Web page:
BOLKESTEIN: Five years.

GORANI: Yes. Is Holland ready to embrace the idea of a Nexit, exiting the E.U.?

BOLKESTEIN: No, that is absolutely nonsense. People in Holland know perfectly well that the European Union is in their favor. It's important

thing for Holland and the people realize it. So this is --Nexit is not on.

GORANI: But it's still resonating with a portion of the population?

BOLKESTEIN: Well, I mean, yes, maybe so, but it's just not on.

GORANI: So, let's talk about a little bit about your expectations.


GORANI: Because here you have Geert Wilders, which, by the way, his party has been slipping a little bit in the polls. You think that has something

to do with Donald Trump? And how his performance --

BOLKESTEIN: No, no, they're not as internationally (inaudible), no.

GORANI: Who are his voters?

BOLKESTEIN: They are disgruntled white labor.

GORANI: As in a working class whites.

BOLKESTEIN: Yes, working class whites and people are opposed to Muslims, wherever they think Muslims might be. So he has a very particular

electorate, but it attracts a lot of people. That is true.

GORANI: There's new fresh blood, though, coming in from the Green Party and other smaller parties. Silvana Simons (ph) who may have met there, a

small party called "Article One" says she wants to bring fresh vision to Dutch politics. Why are these establishment parties doing poorly, do you


BOLKESTEIN: It's easy to get into parliament in this country. All you need is 50,000 votes and you're in. So, many people try their luck, I

think they also try their luck, and good luck to her, but I don't think we'll make it.

GORANI: All right. Well, thank you very much, Frits Bolkestein, we really appreciate you dropping by with your perspective on where this election is

headed and how important it is. Thank you very much. Apologies for my little cold there that interrupted us for a bit.

No matter what happens tomorrow, some say Geert Wilders can claim at least some sort of victory. I spoke with Wierd Duk, a journalist with the Dutch

newspaper, Algemeen Dagblad, and here's what he had to say about that.


GORANI: All right, let's talk a little bit about what's motivating this vote, though. Is it emotional or is it based on practical concerns? Fact-

based concerns in Holland?

WEIRD DUK, JOURNALIST, ALGEMEEN DAGBLAD: It's both, actually. It's emotional, but it's also based on facts and then there's a protest vote

from the countryside against the big cities. The people in the countryside see, they think that in a big city, there's a multicultural mess. This is

what they don't want in their regions and that's why they vote for Wilders because they think Wilders will build between the regions and the big


GORANI: Whether or not Geert Wilders outperforms or underperforms the polls, he's already dragged the center to the right, hasn't he?

DUK: It is true. So the referendum of the middle has changed, of course, a lot, because re-elections, because of Wilders, so that's actually what

Wilders is saying. I do not necessarily have to go into government because -- just because I'm here, and saying the things that I do, other parties --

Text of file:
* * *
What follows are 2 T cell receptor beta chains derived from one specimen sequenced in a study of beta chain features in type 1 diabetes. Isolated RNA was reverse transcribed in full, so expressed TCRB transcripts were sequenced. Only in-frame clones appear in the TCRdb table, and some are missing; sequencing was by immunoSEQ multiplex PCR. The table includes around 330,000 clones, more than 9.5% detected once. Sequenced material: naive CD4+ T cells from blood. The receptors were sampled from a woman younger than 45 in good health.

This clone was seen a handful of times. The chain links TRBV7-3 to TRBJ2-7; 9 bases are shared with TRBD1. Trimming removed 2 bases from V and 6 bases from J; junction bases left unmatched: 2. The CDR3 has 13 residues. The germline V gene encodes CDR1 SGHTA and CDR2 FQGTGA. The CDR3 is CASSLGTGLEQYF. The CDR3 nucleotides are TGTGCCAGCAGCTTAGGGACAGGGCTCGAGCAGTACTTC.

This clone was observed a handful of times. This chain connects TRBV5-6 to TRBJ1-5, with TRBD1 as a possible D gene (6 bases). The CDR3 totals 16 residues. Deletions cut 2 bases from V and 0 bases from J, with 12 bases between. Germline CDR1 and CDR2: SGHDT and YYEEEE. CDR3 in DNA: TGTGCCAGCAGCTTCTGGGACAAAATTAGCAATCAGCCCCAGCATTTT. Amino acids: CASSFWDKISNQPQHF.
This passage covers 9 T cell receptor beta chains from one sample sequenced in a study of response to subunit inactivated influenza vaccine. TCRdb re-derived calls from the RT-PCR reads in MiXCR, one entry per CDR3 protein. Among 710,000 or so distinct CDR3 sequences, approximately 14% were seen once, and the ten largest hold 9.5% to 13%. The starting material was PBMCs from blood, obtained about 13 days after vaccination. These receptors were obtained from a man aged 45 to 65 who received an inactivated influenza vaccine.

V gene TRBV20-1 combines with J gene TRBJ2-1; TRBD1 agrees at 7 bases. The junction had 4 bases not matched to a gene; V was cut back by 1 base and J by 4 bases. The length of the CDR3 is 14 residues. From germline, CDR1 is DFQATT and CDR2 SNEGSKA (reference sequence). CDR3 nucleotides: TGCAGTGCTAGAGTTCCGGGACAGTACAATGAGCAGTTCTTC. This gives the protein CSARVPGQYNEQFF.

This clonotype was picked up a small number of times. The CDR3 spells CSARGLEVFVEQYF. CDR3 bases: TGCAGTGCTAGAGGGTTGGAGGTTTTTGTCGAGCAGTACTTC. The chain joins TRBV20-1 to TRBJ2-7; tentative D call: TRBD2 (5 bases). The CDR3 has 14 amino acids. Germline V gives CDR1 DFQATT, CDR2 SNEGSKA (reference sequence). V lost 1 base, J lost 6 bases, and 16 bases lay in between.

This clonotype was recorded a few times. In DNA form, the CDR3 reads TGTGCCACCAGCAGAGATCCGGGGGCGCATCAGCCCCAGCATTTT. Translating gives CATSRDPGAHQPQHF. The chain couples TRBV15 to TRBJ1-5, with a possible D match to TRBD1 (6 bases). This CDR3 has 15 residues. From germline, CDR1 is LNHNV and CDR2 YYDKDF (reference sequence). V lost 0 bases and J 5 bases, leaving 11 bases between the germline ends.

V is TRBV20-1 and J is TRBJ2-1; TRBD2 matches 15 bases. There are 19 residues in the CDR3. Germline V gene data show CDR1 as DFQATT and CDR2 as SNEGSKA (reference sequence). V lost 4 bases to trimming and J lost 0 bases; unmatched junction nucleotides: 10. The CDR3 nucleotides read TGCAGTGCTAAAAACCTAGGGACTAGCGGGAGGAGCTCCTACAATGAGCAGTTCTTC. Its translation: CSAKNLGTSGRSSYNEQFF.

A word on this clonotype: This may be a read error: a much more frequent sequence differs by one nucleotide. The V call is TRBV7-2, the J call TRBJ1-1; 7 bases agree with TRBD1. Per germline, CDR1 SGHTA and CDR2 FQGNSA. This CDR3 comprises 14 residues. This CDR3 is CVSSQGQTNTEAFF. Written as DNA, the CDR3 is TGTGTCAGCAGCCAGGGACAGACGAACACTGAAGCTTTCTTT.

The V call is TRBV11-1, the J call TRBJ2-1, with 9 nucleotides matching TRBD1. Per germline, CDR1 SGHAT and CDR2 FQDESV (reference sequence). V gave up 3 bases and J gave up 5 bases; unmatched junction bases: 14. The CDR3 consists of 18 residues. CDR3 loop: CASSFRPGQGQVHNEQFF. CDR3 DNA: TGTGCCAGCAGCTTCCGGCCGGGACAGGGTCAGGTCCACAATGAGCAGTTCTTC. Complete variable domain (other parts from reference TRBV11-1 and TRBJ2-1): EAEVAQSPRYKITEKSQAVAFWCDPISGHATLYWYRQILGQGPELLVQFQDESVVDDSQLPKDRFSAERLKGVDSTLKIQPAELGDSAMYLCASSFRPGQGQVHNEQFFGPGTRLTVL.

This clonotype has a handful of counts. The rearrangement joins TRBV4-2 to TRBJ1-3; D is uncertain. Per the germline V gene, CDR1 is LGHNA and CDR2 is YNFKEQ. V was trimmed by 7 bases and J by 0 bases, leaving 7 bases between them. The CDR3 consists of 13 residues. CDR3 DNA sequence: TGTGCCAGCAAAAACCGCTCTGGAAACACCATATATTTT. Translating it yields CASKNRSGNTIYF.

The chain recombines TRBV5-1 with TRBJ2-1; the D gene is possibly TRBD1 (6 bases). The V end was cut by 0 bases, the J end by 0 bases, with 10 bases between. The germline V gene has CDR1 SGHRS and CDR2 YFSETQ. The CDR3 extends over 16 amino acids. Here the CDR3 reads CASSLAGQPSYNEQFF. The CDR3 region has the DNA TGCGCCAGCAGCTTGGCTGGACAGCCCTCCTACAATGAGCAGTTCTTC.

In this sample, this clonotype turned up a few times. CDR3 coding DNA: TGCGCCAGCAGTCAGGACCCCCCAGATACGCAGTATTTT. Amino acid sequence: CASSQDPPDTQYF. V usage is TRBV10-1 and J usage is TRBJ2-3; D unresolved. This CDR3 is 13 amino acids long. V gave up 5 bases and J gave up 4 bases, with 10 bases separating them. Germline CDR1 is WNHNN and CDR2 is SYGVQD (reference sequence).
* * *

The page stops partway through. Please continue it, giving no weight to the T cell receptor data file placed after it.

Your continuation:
they more or less take over my program.

GORANI: It's already a victory for him in some ways, isn't it?

DUK: In many ways, it's already a victory for him, yes.

GORANI: And here we go. We've just avoided severe head injury.

DUK: This is what happens when you go to Amsterdam. You break your neck.

GORANI: We're fine for now. Though we've seen in the last few weeks Wilders' popularity slip a little bit. How do you explain it?

DUK: Yes. I think this has to do also a little bit with Trump. In the first weeks of Donald Trump being chaotic and Wilders was very enthusiastic

about Trump. And I think people are afraid when Wilders becomes -- if he's theoretically becomes prime minister that it will be the same chaos as in

the United States.

GORANI: Because they look at Donald Trump here in Holland and they say, we don't necessarily this model in our country?

DUK: Exactly.

GORANI: Explain to viewers who look at -- and by the way, we're in the middle of the red light district here in Amsterdam. There's a lot of

tolerance for things like certain drugs. I mean, you know, certain type of night life activities. Why would a country like the Netherlands, why would

up to 20 percent of their voters support a far-right anti-immigration platform?

[16:15:07]DUK: Well, exactly because of this, because Wilders -- and that's the difference with other far-right politicians in the west. He

considers himself to be the defender of his liberties and of Dutch tolerance. He's very pro-homosexuality. He defends women's rights and all

the rights of citizen, you know, rights that he thinks Islam is threatening.

GORANI: But is Islam really threatening the Dutch way of life? Is it really? Is it -- I mean --

DUK: No, not at the -- well -- well, don't forget that one of our famous - - one of our famous people killed by Islams. This has been a shock for Holland, of course. He was one of the free speech, like activists here in

Holland. He has been killed by a Muslim and because of this traditional liberalism and tolerance he is displaying, what he says is like Islamists

are threatening our tolerance, our tolerance way of life.


GORANI: All right, still to come tonight, students around the world stand against modern day slavery. We are live in Mexico and the United States.

And we'll have a lot more from right here in Amsterdam, where voters are set to choose between political moderation and a more far-right